Sanofi, which had inventory issues in Brazil several years ago, has a new distribution center there which it said has streamlined its operations and cut its costs.
As part of the process, Sanofi has redesigned its distribution networks and the 36,000-square-meter (387,500-square-foot) facilty is handling the products from all three of its drug portfolios—branded, vaccines and products from Medley, the generics company that Sanofi owns there.
The 36,000-square meter (387,500-square-foot) logistics center in Guarulhos, near São Paulo, is being operated by contract logistics specialist DHL Supply Chain. Sanofi said it has committed €200 million (about $212 million ) to the project from 2015 and 2020. Relying on the DHL’s expertise, the facility has reduced operating expenses by 30%, DHL said.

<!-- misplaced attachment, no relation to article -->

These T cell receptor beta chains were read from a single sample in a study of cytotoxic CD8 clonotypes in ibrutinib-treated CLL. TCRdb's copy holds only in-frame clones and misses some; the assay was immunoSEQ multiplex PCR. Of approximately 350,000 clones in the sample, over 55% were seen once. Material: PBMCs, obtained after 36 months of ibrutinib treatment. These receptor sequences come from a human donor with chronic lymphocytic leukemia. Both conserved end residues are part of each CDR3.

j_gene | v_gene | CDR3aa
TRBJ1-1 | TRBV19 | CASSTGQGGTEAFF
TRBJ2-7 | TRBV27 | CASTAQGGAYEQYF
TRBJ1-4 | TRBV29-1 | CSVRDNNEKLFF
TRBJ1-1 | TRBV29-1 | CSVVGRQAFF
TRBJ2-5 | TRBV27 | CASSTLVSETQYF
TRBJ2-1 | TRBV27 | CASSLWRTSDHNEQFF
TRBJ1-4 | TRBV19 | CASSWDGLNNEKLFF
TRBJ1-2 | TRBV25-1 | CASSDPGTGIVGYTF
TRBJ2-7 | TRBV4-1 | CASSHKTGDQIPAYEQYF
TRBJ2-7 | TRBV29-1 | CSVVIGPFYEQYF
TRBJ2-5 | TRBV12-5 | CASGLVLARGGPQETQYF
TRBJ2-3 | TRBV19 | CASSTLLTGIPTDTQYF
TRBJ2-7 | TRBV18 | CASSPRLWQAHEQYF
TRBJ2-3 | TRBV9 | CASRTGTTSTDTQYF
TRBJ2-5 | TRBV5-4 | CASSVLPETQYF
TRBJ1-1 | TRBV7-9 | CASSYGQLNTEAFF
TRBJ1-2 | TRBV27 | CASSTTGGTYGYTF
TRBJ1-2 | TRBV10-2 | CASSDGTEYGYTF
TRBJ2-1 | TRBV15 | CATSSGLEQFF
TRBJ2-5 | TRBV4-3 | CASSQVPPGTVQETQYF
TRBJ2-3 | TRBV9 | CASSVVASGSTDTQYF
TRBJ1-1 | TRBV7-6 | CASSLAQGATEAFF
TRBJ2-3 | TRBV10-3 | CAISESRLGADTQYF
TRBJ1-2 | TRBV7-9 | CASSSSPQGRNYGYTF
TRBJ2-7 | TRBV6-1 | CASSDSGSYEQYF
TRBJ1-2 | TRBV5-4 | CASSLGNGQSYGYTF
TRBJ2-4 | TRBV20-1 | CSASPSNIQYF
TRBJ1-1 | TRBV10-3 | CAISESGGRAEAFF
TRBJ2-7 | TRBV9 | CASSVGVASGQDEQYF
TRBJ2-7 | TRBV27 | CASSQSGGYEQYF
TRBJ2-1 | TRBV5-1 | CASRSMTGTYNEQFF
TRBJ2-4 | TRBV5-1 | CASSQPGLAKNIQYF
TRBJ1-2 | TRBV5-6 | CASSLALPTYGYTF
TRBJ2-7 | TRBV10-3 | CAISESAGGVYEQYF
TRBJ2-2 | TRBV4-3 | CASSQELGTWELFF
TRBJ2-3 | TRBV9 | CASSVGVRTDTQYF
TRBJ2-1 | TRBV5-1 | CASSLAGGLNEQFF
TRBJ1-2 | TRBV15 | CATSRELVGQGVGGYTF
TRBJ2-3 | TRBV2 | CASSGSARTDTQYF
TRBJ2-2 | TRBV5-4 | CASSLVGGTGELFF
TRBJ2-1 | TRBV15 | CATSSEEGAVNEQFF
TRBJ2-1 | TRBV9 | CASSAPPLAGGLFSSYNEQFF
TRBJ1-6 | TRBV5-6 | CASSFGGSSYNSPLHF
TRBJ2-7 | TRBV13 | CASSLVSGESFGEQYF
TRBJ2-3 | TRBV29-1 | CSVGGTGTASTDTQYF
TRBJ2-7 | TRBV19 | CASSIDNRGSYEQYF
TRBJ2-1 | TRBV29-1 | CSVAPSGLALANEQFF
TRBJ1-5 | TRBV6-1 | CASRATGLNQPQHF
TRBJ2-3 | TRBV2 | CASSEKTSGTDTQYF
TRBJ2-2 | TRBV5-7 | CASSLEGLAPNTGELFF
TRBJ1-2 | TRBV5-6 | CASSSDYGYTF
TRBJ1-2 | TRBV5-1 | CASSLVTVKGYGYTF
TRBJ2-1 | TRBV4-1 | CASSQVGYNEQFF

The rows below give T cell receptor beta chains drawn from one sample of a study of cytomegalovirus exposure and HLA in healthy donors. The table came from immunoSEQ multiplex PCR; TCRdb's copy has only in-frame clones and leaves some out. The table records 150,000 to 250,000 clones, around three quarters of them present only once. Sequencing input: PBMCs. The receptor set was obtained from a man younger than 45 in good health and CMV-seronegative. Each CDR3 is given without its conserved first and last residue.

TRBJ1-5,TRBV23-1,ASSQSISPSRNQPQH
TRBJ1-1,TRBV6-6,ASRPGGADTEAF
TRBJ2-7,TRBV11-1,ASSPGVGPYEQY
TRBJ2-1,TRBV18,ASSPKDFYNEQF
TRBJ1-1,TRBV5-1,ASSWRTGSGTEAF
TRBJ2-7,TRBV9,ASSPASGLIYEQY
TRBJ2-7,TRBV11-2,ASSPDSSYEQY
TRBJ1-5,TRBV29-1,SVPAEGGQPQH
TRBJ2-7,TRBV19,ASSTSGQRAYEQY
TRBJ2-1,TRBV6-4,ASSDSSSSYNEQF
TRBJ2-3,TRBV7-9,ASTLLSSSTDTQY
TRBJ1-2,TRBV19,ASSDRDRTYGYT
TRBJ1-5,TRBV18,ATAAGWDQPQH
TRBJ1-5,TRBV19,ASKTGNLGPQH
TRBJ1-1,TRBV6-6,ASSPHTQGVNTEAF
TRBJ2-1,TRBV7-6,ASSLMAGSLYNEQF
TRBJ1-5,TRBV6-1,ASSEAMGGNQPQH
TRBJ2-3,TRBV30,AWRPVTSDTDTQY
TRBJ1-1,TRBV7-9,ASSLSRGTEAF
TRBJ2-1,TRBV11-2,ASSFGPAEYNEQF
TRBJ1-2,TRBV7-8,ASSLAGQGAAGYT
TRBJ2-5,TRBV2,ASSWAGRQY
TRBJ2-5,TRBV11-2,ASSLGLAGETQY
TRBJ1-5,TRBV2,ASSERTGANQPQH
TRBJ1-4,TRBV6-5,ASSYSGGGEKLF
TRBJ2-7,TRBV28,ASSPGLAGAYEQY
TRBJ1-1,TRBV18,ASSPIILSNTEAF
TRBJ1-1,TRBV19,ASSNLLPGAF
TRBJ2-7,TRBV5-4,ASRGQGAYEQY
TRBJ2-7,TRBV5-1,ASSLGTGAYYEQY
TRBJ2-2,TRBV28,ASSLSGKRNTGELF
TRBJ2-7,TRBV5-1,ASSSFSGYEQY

The operations process allows Sanofi to get drugs to points of sale—and thus to patients—more efficiently, according to Rodrigo Alponti, Sanofi Brazil's supply chain director. "Previously, Sanofi and Medley had independent logistics operations even though they shared about 70% of their customers," he said in a statement.
The company said new packaging lines and order software protect product and adjusts and distributes the orders in closed boxes to their end customers.
Sanofi in its last quarter saw aggregate sales in Brazil grow by 4.4% to €302 million. That is a big change from Q2 2013 when former CEO Christopher Viehbacher had to explain to analysts about what he termed the "Brazil generics issue," a screw-up so deep that it trimmed €0.17 a share off of earnings, nearly as much as was lost that quarter from generic competition to two of its biggest drugs.
Viehbacher explained at the time that with a value-added tax set to kick in, Sanofi Brazil management discounted prices and began selling forward to offset an expected fall-off in demand. But the amounts that its Medley unit sold overwhelmed demand and resulted in a bunch of drugs being returned because they couldn't be sold ahead of their expiration dates. It also ignited a press war that further depressed prices. Several top execs in the country were replaced as a result.